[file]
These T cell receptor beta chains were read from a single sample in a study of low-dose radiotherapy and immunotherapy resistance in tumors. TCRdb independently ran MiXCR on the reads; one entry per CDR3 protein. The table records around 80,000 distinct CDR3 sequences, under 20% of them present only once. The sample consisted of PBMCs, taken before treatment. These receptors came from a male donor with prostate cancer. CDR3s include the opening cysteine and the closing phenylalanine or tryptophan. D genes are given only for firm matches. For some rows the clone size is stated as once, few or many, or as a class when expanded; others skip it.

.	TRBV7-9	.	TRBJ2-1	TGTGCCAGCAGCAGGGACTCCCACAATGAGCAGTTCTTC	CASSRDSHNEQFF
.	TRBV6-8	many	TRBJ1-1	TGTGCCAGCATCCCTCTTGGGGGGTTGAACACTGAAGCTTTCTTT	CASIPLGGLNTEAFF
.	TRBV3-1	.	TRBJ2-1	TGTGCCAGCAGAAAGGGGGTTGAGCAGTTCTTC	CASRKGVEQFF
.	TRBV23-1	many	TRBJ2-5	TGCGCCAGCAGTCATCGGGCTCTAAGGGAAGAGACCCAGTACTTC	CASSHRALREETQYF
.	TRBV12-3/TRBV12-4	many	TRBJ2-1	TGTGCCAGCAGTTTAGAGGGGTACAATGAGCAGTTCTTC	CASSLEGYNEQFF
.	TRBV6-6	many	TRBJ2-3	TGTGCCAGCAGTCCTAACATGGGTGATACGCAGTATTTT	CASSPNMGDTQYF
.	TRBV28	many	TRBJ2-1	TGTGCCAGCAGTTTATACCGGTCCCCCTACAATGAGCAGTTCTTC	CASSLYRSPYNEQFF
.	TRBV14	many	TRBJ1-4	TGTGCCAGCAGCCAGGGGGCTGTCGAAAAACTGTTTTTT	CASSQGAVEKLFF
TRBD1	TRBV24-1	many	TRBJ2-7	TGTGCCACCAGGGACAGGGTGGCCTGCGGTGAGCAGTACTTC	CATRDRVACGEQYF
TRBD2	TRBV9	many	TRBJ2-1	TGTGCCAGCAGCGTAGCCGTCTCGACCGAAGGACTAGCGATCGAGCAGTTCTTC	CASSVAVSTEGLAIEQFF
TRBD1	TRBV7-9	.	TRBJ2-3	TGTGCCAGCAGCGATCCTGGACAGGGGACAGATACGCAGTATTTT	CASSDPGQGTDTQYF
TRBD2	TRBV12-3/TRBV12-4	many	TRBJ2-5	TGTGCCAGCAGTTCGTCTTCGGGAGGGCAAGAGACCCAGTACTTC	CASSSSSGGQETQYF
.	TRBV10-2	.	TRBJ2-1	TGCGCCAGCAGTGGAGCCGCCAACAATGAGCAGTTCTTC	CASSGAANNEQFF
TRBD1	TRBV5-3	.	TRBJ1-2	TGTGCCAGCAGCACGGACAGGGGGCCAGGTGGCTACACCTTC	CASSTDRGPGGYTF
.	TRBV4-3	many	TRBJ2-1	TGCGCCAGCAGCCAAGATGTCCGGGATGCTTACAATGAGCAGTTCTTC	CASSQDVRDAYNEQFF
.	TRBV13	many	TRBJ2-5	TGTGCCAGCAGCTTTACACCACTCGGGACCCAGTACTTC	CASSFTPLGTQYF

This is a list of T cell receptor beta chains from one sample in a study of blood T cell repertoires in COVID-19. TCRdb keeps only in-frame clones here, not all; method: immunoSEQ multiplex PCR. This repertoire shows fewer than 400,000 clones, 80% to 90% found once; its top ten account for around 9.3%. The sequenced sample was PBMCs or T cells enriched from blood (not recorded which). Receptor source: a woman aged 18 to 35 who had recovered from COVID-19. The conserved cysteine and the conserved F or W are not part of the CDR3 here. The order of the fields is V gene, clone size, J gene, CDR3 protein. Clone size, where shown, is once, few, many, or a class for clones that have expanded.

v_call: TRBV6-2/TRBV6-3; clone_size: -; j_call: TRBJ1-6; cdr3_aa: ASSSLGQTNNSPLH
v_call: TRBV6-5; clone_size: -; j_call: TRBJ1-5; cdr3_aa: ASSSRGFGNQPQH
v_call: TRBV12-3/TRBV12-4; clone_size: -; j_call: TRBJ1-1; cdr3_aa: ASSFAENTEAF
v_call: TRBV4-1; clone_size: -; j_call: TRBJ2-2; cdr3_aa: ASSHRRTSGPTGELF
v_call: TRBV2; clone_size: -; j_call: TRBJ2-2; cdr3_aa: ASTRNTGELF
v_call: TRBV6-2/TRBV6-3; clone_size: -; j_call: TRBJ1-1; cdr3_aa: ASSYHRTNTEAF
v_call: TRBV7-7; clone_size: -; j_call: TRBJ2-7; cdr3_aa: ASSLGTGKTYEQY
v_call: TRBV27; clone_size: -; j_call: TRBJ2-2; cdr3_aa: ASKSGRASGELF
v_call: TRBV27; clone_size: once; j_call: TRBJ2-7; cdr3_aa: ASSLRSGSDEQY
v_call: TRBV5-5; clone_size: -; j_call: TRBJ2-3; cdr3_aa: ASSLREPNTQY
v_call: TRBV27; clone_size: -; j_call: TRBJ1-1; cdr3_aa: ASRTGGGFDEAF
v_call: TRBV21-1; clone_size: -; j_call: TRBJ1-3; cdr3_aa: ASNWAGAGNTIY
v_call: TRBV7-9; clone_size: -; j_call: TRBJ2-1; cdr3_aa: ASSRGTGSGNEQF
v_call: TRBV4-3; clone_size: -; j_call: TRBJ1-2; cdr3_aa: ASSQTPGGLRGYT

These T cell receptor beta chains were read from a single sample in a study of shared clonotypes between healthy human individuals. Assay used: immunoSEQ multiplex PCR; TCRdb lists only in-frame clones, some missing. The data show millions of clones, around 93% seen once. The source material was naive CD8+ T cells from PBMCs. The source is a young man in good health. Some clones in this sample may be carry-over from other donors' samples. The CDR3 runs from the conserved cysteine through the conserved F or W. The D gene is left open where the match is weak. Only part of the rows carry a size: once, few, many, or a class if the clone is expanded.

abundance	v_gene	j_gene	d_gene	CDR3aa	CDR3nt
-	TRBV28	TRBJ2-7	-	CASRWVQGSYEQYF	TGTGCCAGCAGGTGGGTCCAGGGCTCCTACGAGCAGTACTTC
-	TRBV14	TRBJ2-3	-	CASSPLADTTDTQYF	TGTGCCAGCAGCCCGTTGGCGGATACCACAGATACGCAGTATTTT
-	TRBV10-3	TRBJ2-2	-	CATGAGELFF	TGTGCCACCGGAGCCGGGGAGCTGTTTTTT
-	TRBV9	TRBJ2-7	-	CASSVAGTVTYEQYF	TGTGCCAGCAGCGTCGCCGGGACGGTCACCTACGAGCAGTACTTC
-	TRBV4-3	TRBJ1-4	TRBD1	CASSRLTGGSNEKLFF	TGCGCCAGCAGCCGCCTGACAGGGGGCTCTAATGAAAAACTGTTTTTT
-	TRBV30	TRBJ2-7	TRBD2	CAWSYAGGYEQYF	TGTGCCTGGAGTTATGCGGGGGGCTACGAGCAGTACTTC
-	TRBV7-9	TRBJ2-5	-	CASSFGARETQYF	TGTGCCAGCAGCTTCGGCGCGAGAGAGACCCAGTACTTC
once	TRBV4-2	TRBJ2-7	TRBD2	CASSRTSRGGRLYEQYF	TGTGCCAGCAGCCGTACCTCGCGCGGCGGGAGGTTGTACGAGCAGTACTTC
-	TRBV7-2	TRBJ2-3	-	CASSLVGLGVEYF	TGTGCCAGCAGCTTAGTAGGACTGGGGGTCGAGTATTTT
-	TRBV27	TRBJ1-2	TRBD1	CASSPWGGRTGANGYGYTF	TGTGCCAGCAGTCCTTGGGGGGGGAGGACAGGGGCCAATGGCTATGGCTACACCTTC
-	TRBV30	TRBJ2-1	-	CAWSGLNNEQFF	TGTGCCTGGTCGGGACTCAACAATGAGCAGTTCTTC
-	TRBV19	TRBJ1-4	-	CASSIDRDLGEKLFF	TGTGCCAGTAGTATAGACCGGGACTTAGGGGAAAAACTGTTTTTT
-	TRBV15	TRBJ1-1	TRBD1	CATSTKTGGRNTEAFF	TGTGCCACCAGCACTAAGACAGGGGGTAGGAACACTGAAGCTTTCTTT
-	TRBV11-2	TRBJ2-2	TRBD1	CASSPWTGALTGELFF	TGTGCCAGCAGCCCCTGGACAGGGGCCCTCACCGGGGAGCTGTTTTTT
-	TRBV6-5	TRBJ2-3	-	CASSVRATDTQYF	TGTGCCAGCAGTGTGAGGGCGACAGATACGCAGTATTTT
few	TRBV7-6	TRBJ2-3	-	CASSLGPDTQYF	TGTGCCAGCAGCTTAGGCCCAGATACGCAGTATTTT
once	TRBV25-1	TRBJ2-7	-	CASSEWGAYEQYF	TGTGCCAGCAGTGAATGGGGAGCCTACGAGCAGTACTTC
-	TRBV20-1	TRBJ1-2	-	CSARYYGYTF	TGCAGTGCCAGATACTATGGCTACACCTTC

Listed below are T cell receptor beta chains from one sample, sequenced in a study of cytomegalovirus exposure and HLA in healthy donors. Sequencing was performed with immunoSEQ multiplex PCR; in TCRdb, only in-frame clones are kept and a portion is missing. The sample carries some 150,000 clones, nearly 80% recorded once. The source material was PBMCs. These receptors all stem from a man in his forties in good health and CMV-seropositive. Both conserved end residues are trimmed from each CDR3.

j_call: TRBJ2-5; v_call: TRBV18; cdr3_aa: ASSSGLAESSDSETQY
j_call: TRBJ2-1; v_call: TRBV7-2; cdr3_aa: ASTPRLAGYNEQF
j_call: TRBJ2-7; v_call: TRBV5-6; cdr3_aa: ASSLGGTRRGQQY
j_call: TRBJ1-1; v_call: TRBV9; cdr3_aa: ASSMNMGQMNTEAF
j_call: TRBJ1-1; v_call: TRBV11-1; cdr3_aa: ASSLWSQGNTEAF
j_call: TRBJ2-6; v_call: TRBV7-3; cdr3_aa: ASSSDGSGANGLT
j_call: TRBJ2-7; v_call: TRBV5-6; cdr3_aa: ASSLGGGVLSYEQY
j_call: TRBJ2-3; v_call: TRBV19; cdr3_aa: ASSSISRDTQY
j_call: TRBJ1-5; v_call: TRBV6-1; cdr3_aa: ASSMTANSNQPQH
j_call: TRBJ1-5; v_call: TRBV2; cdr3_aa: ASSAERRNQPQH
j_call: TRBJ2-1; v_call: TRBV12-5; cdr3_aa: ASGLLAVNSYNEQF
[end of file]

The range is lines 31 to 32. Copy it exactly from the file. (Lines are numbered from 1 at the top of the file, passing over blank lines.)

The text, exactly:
v_call: TRBV7-9; clone_size: -; j_call: TRBJ2-1; cdr3_aa: ASSRGTGSGNEQF
v_call: TRBV4-3; clone_size: -; j_call: TRBJ1-2; cdr3_aa: ASSQTPGGLRGYT